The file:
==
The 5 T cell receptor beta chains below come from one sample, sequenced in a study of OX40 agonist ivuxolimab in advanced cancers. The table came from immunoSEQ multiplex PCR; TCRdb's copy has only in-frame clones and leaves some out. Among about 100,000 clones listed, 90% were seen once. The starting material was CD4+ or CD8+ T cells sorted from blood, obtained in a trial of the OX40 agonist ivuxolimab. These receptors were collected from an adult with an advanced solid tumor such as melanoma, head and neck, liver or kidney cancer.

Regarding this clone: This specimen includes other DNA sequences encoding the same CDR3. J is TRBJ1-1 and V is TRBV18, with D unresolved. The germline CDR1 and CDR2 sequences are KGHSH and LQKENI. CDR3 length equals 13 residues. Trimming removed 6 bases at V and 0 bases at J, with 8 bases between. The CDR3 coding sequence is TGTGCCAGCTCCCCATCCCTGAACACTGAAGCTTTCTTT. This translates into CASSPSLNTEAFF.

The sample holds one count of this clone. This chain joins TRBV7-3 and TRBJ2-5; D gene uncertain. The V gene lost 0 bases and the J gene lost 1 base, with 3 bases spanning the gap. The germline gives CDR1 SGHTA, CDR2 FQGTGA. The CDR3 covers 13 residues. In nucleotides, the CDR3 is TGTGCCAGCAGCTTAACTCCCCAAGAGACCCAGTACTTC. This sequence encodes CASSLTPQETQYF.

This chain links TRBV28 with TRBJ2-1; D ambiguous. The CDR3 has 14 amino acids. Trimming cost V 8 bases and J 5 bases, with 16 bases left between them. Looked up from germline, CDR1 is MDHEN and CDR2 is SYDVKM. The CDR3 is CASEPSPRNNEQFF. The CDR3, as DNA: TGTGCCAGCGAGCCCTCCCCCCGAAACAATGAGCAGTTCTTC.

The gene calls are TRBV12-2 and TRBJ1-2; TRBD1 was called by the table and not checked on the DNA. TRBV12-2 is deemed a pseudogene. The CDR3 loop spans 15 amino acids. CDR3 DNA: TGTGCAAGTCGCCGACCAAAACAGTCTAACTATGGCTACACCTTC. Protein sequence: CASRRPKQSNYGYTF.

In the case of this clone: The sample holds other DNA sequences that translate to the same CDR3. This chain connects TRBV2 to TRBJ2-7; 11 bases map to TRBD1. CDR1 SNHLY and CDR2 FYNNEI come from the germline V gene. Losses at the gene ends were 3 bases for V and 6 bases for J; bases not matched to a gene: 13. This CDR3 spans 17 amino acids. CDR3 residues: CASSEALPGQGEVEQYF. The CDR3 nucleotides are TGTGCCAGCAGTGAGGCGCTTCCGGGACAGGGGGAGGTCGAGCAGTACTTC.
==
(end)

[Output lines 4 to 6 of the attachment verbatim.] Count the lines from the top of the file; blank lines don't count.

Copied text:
This chain links TRBV28 with TRBJ2-1; D ambiguous. The CDR3 has 14 amino acids. Trimming cost V 8 bases and J 5 bases, with 16 bases left between them. Looked up from germline, CDR1 is MDHEN and CDR2 is SYDVKM. The CDR3 is CASEPSPRNNEQFF. The CDR3, as DNA: TGTGCCAGCGAGCCCTCCCCCCGAAACAATGAGCAGTTCTTC.

The gene calls are TRBV12-2 and TRBJ1-2; TRBD1 was called by the table and not checked on the DNA. TRBV12-2 is deemed a pseudogene. The CDR3 loop spans 15 amino acids. CDR3 DNA: TGTGCAAGTCGCCGACCAAAACAGTCTAACTATGGCTACACCTTC. Protein sequence: CASRRPKQSNYGYTF.

In the case of this clone: The sample holds other DNA sequences that translate to the same CDR3. This chain connects TRBV2 to TRBJ2-7; 11 bases map to TRBD1. CDR1 SNHLY and CDR2 FYNNEI come from the germline V gene. Losses at the gene ends were 3 bases for V and 6 bases for J; bases not matched to a gene: 13. This CDR3 spans 17 amino acids. CDR3 residues: CASSEALPGQGEVEQYF. The CDR3 nucleotides are TGTGCCAGCAGTGAGGCGCTTCCGGGACAGGGGGAGGTCGAGCAGTACTTC.